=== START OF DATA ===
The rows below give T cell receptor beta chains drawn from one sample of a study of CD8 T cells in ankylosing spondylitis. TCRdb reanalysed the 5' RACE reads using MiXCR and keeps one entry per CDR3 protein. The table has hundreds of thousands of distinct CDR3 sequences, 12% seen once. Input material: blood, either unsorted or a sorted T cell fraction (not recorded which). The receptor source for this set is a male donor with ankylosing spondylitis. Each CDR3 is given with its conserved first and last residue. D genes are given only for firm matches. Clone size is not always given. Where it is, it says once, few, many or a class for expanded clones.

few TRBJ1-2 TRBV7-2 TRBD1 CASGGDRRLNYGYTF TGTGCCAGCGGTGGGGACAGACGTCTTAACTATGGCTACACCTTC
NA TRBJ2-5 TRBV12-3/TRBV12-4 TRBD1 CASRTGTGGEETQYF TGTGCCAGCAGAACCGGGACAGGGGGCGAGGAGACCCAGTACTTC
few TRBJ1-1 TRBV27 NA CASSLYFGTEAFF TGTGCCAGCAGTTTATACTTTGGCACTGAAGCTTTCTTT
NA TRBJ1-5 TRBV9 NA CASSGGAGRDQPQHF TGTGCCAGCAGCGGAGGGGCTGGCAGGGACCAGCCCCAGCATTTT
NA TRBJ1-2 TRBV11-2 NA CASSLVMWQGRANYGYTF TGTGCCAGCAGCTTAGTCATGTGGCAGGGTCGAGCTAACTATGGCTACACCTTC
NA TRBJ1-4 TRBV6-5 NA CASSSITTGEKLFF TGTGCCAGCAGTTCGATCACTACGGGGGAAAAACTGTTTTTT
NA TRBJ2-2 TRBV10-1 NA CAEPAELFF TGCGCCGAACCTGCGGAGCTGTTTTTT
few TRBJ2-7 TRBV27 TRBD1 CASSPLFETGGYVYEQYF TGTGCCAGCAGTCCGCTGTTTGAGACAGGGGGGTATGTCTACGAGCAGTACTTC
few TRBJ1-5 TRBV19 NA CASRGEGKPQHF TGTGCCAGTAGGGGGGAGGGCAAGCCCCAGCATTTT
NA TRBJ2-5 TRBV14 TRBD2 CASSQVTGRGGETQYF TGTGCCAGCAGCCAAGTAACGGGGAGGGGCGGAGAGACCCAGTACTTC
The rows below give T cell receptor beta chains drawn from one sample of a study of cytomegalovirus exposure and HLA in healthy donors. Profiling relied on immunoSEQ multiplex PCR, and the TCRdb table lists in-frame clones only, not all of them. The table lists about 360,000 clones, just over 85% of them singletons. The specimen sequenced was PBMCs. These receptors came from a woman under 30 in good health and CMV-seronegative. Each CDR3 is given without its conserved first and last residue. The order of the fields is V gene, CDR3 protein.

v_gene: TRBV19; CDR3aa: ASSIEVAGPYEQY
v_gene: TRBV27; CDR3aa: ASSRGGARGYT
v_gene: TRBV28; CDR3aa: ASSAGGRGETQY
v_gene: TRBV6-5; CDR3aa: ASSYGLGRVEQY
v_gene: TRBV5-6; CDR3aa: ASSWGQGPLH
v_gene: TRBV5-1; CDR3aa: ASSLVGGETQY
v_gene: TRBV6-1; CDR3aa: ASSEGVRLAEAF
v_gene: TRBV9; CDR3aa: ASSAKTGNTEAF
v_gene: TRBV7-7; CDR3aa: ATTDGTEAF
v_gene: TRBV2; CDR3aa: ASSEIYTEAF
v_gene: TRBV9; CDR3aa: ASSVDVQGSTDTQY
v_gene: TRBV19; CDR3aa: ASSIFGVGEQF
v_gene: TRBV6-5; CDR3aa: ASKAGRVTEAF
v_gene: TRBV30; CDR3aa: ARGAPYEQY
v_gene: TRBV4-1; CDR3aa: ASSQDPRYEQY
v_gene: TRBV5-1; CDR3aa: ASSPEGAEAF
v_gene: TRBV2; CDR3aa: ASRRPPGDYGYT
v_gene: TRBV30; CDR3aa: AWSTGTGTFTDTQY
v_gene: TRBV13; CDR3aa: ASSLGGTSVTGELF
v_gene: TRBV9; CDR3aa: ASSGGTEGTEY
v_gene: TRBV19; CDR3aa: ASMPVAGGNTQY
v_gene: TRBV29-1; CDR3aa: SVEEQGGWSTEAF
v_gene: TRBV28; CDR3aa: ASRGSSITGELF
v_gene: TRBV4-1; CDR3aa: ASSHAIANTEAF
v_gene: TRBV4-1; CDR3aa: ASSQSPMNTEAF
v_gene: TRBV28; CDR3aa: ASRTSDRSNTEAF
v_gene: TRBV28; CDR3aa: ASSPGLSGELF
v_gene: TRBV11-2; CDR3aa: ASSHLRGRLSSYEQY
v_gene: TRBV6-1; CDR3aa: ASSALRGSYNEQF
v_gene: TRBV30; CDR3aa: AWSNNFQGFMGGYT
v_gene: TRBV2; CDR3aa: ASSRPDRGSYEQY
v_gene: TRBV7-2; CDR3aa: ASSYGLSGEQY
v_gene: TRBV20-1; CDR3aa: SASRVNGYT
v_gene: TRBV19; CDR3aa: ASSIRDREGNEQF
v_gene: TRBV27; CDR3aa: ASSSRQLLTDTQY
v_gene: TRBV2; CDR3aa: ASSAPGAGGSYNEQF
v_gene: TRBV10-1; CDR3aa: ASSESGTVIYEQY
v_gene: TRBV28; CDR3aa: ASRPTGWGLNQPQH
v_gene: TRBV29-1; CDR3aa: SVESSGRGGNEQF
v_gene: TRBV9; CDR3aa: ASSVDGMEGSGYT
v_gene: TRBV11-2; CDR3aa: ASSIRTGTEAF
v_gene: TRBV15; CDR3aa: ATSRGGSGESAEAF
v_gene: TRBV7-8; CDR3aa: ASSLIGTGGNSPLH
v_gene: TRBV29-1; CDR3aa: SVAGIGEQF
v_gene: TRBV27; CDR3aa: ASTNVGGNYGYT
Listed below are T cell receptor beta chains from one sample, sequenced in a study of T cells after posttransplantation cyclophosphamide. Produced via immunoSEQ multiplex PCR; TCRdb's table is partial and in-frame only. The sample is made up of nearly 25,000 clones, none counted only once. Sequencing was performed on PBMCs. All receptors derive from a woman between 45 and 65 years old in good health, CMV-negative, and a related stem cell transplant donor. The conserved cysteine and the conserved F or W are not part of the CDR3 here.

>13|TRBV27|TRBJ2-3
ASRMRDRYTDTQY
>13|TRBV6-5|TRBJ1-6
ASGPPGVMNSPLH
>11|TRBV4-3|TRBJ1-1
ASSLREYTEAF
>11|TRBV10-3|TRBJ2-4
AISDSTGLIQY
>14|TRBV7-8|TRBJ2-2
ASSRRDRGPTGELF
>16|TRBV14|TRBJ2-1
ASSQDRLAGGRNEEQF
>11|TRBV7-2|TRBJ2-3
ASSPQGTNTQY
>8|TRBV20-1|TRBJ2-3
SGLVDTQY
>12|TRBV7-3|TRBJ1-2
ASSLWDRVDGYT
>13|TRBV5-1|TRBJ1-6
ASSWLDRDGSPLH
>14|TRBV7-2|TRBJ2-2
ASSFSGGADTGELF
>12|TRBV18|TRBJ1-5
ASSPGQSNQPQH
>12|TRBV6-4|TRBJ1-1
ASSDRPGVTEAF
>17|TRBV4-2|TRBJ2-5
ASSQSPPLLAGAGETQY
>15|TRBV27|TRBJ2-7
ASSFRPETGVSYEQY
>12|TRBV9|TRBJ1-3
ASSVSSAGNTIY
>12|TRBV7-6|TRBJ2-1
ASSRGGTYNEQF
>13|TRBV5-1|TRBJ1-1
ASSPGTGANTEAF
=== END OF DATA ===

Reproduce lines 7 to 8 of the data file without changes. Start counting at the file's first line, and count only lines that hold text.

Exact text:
NA TRBJ1-4 TRBV6-5 NA CASSSITTGEKLFF TGTGCCAGCAGTTCGATCACTACGGGGGAAAAACTGTTTTTT
NA TRBJ2-2 TRBV10-1 NA CAEPAELFF TGCGCCGAACCTGCGGAGCTGTTTTTT